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Seattle has seen 110 police officers depart this year, department says

By Daniel Beekman, The Seattle Times on

Published in News & Features

The department has grappled this year with the COVID-19 pandemic and massive street protests. Police Chief Carmen Best stepped down last month and her replacement, interim Chief Adrian Diaz, promptly reassigned 100 officers and supervisors who had advanced to specialty units, back to patrol duties. The Fire Department also has had more separations than expected this year, Herbold said.

The city's 2020 budget included funding for a target of 1,422 officers, including recruits, officers-in-training and officers on leave. The department had 1,203 officers available for service by the end of September.

The 2021 city budget proposal that Durkan sent to the council last month would include funding for a target of 1,400 officers, with this year's hiring freeze lifted. The council is working on amendments before approving a budget in November.

Durkan and council members have been clashing for months about reductions to Seattle's force. Reacting to demands by advocates over the summer, amid Black Lives Matter protests, most council members expressed support for redirecting 50% of Seattle's police budget to other needs and services. The mayor has opposed cuts at that scale.

During midyear budget adjustments in August, the council passed legislation asking the Police Department to lay off several dozen officers and withholding funding for those officers in November and December. The mayor vetoed the legislation, but the council overrode her veto in September.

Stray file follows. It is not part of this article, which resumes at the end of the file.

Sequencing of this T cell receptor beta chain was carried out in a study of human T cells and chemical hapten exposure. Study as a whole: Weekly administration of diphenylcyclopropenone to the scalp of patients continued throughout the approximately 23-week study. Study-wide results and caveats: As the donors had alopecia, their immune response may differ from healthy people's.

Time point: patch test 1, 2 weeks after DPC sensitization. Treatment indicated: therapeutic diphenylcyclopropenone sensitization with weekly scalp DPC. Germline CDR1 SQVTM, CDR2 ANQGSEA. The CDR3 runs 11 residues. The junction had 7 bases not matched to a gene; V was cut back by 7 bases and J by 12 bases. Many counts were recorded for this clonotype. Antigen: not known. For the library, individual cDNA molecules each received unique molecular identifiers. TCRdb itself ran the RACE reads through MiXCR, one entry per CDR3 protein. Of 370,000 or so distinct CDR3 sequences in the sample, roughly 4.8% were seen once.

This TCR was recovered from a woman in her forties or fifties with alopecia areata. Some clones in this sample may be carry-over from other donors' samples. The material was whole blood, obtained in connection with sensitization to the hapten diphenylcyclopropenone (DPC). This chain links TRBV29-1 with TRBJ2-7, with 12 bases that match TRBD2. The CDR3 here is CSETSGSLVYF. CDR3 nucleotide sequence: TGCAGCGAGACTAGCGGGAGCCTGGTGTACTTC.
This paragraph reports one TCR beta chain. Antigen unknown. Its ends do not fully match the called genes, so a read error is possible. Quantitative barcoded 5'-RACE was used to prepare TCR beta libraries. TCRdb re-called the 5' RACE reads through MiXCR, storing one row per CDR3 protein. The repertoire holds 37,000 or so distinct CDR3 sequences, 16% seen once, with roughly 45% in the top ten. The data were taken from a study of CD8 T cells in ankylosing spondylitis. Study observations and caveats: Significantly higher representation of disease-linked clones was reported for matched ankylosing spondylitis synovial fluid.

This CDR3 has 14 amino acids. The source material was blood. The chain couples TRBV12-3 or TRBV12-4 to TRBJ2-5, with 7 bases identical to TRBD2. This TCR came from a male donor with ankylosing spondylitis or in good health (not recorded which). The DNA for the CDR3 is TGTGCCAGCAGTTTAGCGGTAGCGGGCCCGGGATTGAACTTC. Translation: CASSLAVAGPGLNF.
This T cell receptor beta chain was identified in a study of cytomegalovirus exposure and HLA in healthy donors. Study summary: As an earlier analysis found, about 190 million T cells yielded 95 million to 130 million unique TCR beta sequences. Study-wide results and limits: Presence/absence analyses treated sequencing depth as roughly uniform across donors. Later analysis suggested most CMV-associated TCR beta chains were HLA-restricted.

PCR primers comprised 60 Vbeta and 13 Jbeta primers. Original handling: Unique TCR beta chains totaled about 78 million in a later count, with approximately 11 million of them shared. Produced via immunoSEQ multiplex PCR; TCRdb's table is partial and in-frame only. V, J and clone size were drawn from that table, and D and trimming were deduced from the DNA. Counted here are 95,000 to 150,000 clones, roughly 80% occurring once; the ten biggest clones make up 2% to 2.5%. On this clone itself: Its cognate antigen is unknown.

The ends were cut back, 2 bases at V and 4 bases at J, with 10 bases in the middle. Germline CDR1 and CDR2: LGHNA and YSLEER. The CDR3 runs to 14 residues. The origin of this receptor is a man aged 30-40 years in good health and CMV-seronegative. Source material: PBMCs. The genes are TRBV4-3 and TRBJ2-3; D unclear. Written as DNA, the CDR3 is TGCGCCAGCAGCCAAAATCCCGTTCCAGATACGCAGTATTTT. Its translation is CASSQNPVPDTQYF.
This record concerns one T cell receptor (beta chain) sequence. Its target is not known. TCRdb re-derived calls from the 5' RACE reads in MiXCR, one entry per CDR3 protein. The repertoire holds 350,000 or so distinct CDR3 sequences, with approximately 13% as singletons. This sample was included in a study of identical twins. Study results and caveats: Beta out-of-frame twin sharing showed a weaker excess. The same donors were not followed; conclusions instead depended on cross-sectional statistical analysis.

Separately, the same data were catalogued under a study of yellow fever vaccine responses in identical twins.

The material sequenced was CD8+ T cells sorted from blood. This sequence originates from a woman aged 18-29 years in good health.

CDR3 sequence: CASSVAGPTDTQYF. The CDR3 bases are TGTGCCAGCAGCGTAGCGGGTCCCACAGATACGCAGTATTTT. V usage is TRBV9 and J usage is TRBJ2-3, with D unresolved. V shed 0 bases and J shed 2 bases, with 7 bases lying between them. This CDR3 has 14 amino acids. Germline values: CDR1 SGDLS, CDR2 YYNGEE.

The parties now agree the layoffs probably won't occur this year. That means the council may need to release the November and December funding for the officers who were on the chopping block.

There isn't much time left in 2020 and the layoffs need to go through union bargaining. A city rule says new officers should be laid off first, while the council wants officers with records of misconduct laid off, under a potential exception to the rule.

Durkan has warned that laying off new officers first could result in more young officers and officers of color being let go.


White police officers have accounted for 79 of the 110 separations this year.

The city should continue to increase spending on public-safety alternatives, Durkan said in a statement. At the same time, she said, "We are losing an unprecedented number of officers, which makes it even more critical that we recruit and retain officers committed to reform and community policing that reflect the diversity and values of our city."

Losing additional officers could impact 911 response times, investigations and work required by the city's police-reform court agreement, the mayor's office said. Of the 110 separations in 2020, 64 have left from patrol.

Herbold, who chairs the council's public safety committee, said the council has been pushing the Durkan administration to ramp up public safety alternatives more quickly. The council allocated $14 million in midyear budget adjustments for that purpose and is now working on more actions to offset officer reductions with new responses, she said.

"The place where there's agreement between traditional public safety advocates, the police and people who want a smaller department is that by having officers do less, they can focus on things that need armed responses," Herbold said.

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